Skip navigation

News from The Globe and Mail

Bell hopes size is new trust's trump card

Existing trust faces less competition


Prospective investors in Bell Canada's income trusts will have to weigh the greater size and liquidity offered by the new trust against the fewer competitive threats facing its existing trust, Bell Nordiq Income Fund.

BCE Inc. recently unveiled plans to bring a new trust to market as soon as the third quarter, hiving off 1.6 million of Bell's regional phone lines and merging them with Aliant Inc.'s land-line operations in Atlantic Canada.

Bell will also transfer to the new trust its 100-per-cent stake in Bell Nordiq Group Inc., which owns majority stakes in Télébec LP and NorthernTel LP that are convertible into Bell Nordiq Income Fund units. Bell Nordiq Income Fund will continue to trade separately.

While observers acknowledge the new trust faces more competition, they believe its larger size is a selling point.

"Just on the size of their footprint, the size of the trust, that will certainly encourage more investors to look at it," said Jonathan Popper, a portfolio manager at MFC Global Investment Management, which has a stake in BCE and Bell Nordiq.

Bell Nordiq is a small regional player with a market capitalization of about $580-million. BCE's new trust is expected to be Canada's third-largest telecommunications company.

There is also the broader geographic and customer reach to consider. The new trust will offer phone and Internet service in Ontario, Quebec, Nova Scotia, New Brunswick, Newfoundland and Prince Edward Island.

Bell Nordiq Income Fund, through its 36.6-per-cent stake in NorthernTel and Télébec, sells phone, Internet and wireless services in Northern Quebec and Northern Ontario.

Bell Nordiq Group, led by chief executive officer Roch Dubé, will continue to operate separately within the new trust. Bell Nordiq Group manages NorthernTel and Télébec. (BCE controls Bell Globemedia, the owner of The Globe and Mail.)

Rory Buchalter, an analyst at Dominion Bond Rating Service, said the economic focus of the territory in which Bell Nordiq Income Fund operates is on the resource sector.

"Whereas if you go into the new Bell-Aliant territory, of course you've got all kinds of different commerce, a little bit more diversity," Mr. Buchalter said.

However, competition is more intense in the Bell-Aliant trust territory, observers say. Halifax has been the most competitive city in Canada as Aliant had lost 28 per cent of its share in the residential local phone market by 2004.

"The difficulty is [the Bell-Aliant trust] will have one or two of the same problems that BCE is perceived to have had, in terms of erosion of a portion of its [customer] base," said Gavin Graham, chief investment officer at Guardian Group of Funds Ltd., which holds BCE shares. "But it's a lot more controllable."

Bell spokesman Mohammed Nakhooda acknowledged there's a lot of competition. "However, there's less exposure from cable competition specifically in the Bell regional territory," he said.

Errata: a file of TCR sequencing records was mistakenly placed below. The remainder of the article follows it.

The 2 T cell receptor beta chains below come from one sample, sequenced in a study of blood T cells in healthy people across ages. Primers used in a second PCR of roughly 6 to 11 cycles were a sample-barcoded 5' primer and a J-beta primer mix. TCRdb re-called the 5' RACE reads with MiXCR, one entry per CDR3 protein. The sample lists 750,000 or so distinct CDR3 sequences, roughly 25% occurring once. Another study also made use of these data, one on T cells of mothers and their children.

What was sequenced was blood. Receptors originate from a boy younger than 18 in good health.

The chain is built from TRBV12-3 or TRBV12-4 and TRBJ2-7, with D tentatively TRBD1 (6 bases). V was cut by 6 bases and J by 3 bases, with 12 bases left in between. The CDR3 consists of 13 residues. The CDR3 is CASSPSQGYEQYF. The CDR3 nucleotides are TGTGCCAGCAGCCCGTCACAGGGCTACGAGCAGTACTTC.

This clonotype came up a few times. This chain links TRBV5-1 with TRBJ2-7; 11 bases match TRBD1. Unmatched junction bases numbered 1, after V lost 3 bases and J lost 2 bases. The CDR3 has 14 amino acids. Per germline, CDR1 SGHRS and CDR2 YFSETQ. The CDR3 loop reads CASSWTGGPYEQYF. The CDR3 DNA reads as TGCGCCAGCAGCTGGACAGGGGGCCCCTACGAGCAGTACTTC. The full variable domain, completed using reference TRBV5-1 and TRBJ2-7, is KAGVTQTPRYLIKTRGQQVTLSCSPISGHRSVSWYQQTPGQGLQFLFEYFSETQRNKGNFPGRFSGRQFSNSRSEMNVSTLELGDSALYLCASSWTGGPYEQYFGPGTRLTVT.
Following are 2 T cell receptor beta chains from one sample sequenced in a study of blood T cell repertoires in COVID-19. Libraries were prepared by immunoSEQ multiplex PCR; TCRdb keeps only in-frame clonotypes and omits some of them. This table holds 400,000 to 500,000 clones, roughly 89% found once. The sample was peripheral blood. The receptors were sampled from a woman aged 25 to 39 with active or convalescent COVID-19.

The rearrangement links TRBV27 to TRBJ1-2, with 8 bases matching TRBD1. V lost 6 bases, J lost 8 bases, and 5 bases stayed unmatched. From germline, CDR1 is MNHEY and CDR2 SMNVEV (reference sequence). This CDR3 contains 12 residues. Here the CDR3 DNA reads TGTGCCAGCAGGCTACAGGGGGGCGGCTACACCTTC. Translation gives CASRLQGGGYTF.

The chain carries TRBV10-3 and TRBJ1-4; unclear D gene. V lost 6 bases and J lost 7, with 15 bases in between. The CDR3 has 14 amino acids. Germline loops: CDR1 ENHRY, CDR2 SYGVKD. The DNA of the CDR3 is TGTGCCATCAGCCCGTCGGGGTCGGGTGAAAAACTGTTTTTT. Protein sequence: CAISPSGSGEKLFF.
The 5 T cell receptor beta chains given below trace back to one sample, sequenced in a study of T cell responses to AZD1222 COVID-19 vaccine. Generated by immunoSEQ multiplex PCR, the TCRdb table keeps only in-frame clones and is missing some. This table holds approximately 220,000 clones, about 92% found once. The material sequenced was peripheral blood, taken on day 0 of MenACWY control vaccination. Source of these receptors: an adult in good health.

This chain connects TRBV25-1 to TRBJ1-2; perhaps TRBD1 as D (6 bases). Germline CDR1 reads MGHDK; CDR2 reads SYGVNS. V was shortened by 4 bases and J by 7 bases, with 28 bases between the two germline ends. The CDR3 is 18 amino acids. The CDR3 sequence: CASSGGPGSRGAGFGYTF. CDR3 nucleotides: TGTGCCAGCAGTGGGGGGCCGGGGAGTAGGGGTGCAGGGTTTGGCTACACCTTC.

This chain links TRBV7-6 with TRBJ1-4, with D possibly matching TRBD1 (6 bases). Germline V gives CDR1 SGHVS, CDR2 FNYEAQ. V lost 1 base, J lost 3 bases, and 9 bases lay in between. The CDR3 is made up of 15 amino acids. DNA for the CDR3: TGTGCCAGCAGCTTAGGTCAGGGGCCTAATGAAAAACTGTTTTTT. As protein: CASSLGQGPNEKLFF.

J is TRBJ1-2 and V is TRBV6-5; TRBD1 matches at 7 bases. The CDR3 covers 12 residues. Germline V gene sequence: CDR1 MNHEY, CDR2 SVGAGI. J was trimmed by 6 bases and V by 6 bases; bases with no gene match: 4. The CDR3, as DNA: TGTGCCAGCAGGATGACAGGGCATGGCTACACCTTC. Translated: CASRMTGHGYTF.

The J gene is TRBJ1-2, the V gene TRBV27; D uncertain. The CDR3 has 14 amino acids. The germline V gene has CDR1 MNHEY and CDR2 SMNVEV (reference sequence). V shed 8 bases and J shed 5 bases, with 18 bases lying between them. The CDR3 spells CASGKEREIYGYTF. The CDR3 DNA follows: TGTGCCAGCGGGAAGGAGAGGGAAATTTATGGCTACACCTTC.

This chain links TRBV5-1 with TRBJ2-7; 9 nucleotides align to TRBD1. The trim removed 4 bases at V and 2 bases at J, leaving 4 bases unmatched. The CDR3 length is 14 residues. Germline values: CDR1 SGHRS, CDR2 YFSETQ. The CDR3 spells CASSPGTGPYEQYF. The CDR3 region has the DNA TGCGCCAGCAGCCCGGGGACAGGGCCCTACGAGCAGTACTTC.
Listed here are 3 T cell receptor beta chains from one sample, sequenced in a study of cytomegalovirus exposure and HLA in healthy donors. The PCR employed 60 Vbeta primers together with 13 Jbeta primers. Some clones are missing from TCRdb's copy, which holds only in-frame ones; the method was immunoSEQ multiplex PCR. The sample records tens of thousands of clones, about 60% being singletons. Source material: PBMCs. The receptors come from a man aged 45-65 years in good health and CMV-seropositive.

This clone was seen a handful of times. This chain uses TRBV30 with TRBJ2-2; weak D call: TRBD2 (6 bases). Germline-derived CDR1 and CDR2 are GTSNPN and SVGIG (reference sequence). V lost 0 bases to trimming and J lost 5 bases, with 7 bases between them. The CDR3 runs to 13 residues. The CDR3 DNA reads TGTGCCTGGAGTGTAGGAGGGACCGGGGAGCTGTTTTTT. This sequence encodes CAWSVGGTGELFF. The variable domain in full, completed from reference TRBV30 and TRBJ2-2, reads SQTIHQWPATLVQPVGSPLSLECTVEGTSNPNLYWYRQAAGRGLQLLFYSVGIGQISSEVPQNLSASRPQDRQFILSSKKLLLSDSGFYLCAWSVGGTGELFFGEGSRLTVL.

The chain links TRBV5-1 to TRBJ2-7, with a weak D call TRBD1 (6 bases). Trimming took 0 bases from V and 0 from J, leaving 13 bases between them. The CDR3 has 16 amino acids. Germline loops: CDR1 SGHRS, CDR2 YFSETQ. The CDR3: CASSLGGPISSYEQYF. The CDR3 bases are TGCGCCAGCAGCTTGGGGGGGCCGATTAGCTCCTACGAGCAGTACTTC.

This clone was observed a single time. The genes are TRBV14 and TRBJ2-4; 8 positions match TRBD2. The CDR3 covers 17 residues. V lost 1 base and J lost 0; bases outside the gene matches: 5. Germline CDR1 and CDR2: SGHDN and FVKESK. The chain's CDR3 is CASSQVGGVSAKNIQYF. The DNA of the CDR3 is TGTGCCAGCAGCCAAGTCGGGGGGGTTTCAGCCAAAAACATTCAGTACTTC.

As for Bell Nordiq Income Fund's territory, competition in the local phone market in NorthernTel's territory isn't allowed, according to John Ripplinger, head of investor relations at Bell Nordiq Income Fund. And Télébec has more than 99-per-cent market share, he added.

Of course Bell Nordiq Income Fund won't forever be shielded from new competing technologies such as voice over Internet protocol (VoIP) phone services. Mr. Ripplinger expects cable operators will launch VoIP services in its territory this year.

"We experienced what we call a lag effect in our regions," Mr. Ripplinger explained. He added later that "we feel that we're in a strong position and we'll be able to compete accordingly."

Both trusts will pay out a similar proportion of their cash flow. Bell Nordiq Income Fund's payout ratio was 87 per cent last year, while the new trust's is slated to be 90 per cent.

The Bell-Aliant trust is expected to have a higher yield. National Bank Financial analyst Greg MacDonald estimates the implied yield of that trust is close to 8 per cent, based on Aliant's current share price, compared with 6.4 per cent at Bell Nordiq Income Fund.

"Income investors have to consider risk versus reward," Mr. MacDonald said. "How much of a premium should Bell Nordiq have? We think at most a 1-per-cent yield premium" considering the Bell-Aliant trust's liquidity and potential capital appreciation.

Battle of the Bells

Bell Nordiq Income Fund is a small regional player with a market capitalization of about $580-million while the new trust is expected to be the third largest telecom company in Canada. With greater size comes more competition.


52-week intraday high$19.85
52-week intraday low$14.60
P/E ratio, trailing16.63
Dividend yield6.41%
Market cap$581.7-million
Price/book ratio1.88
1-year total return11.39%
Revenue, fiscal 2005$36.6-million
Profit, fiscal 2005$34.8-million


© The Globe and Mail

Search the News
Search using one or more of the following options:
    Symbol  Lookup
* Can only be used when searching The Globe and Mail and the newswires. Search Tips

Only GlobeinvestorGOLD combines the strength of powerful investing tools with the insight of The Globe and Mail.

Discover a wealth of investment information and and exclusive features.

Free E-Mail Newsletters

  • Morning news headlines
  • Morning business headlines
  • Financial highlights
  • Tech alert
  • Leisure

Sign-up for our free newsletters

Back to top